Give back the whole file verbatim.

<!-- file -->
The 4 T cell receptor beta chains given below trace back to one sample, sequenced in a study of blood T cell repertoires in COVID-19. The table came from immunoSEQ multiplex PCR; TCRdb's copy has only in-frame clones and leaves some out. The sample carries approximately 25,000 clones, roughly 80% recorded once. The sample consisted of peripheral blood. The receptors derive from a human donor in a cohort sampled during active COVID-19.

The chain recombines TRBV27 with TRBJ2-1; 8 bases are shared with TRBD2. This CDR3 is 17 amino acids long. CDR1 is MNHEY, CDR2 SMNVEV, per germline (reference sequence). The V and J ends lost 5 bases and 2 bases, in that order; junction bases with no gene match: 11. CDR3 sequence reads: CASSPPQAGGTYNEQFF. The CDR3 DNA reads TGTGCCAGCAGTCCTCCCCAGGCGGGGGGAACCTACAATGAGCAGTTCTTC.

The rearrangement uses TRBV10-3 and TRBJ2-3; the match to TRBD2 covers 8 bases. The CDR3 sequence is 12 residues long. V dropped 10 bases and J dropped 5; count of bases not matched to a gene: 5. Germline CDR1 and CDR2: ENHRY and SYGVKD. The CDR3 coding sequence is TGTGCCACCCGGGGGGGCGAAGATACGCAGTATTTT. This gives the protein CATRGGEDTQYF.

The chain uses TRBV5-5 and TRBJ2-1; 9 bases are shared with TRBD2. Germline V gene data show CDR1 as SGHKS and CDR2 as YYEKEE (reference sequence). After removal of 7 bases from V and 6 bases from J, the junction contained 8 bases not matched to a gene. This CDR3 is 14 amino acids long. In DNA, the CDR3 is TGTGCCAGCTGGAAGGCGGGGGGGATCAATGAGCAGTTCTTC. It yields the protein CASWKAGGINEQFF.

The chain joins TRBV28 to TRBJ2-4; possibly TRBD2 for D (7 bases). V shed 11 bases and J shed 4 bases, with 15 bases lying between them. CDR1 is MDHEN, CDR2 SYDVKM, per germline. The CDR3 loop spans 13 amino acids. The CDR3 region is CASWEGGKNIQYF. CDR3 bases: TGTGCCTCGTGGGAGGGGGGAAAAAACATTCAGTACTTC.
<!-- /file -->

The 4 T cell receptor beta chains given below trace back to one sample, sequenced in a study of blood T cell repertoires in COVID-19. The table came from immunoSEQ multiplex PCR; TCRdb's copy has only in-frame clones and leaves some out. The sample carries approximately 25,000 clones, roughly 80% recorded once. The sample consisted of peripheral blood. The receptors derive from a human donor in a cohort sampled during active COVID-19.

The chain recombines TRBV27 with TRBJ2-1; 8 bases are shared with TRBD2. This CDR3 is 17 amino acids long. CDR1 is MNHEY, CDR2 SMNVEV, per germline (reference sequence). The V and J ends lost 5 bases and 2 bases, in that order; junction bases with no gene match: 11. CDR3 sequence reads: CASSPPQAGGTYNEQFF. The CDR3 DNA reads TGTGCCAGCAGTCCTCCCCAGGCGGGGGGAACCTACAATGAGCAGTTCTTC.

The rearrangement uses TRBV10-3 and TRBJ2-3; the match to TRBD2 covers 8 bases. The CDR3 sequence is 12 residues long. V dropped 10 bases and J dropped 5; count of bases not matched to a gene: 5. Germline CDR1 and CDR2: ENHRY and SYGVKD. The CDR3 coding sequence is TGTGCCACCCGGGGGGGCGAAGATACGCAGTATTTT. This gives the protein CATRGGEDTQYF.

The chain uses TRBV5-5 and TRBJ2-1; 9 bases are shared with TRBD2. Germline V gene data show CDR1 as SGHKS and CDR2 as YYEKEE (reference sequence). After removal of 7 bases from V and 6 bases from J, the junction contained 8 bases not matched to a gene. This CDR3 is 14 amino acids long. In DNA, the CDR3 is TGTGCCAGCTGGAAGGCGGGGGGGATCAATGAGCAGTTCTTC. It yields the protein CASWKAGGINEQFF.

The chain joins TRBV28 to TRBJ2-4; possibly TRBD2 for D (7 bases). V shed 11 bases and J shed 4 bases, with 15 bases lying between them. CDR1 is MDHEN, CDR2 SYDVKM, per germline. The CDR3 loop spans 13 amino acids. The CDR3 region is CASWEGGKNIQYF. CDR3 bases: TGTGCCTCGTGGGAGGGGGGAAAAAACATTCAGTACTTC.